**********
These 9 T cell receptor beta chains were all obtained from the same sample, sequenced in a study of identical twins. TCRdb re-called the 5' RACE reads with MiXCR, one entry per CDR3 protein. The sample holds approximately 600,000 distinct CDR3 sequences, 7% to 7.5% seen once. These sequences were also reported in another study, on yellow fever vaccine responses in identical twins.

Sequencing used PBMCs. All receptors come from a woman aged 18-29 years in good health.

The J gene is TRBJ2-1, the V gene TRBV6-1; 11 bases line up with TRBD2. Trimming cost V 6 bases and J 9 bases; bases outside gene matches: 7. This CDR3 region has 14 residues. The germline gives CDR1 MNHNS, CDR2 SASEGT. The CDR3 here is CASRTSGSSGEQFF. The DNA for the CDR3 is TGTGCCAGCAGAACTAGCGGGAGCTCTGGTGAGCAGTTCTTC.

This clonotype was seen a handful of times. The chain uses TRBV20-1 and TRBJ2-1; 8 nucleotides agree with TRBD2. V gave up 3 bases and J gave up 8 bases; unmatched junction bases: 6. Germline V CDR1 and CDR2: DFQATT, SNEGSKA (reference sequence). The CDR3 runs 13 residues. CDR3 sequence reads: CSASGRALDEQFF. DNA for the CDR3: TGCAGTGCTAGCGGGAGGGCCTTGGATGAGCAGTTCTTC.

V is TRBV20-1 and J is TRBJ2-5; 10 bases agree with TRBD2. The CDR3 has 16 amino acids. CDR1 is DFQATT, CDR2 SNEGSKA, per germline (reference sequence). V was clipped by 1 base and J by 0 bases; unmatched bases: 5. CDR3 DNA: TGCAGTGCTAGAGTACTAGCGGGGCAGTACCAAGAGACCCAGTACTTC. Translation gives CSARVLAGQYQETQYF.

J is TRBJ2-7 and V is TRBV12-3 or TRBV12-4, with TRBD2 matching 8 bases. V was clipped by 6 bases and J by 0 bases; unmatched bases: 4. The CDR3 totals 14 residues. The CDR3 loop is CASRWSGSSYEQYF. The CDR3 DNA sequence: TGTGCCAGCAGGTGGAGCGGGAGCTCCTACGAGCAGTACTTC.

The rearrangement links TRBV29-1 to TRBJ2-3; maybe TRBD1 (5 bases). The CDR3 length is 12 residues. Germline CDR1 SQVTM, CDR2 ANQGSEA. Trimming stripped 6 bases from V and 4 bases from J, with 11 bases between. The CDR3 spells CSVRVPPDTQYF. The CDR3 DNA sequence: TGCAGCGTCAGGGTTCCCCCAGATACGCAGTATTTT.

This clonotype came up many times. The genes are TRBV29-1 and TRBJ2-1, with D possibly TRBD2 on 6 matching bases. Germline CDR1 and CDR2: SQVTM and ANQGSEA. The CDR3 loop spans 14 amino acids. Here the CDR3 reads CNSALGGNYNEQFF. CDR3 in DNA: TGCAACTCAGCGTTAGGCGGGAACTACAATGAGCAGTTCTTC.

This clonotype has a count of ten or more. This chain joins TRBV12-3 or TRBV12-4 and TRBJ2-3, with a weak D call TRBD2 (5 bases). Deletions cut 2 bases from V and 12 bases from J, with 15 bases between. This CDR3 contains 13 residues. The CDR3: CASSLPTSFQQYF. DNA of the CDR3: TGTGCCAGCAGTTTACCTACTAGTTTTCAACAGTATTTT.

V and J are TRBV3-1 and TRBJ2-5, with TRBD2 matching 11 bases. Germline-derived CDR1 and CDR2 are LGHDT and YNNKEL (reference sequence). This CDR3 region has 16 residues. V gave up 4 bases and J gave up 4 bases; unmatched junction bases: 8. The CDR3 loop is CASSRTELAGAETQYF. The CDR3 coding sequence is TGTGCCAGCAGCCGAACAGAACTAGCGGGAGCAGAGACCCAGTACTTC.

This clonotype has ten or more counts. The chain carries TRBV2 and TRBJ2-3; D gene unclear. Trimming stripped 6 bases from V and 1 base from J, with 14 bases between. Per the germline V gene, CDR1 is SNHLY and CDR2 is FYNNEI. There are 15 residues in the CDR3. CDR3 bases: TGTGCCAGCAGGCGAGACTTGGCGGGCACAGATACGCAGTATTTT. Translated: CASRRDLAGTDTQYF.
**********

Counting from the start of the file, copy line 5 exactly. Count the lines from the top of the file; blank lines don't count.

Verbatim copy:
V is TRBV20-1 and J is TRBJ2-5; 10 bases agree with TRBD2. The CDR3 has 16 amino acids. CDR1 is DFQATT, CDR2 SNEGSKA, per germline (reference sequence). V was clipped by 1 base and J by 0 bases; unmatched bases: 5. CDR3 DNA: TGCAGTGCTAGAGTACTAGCGGGGCAGTACCAAGAGACCCAGTACTTC. Translation gives CSARVLAGQYQETQYF.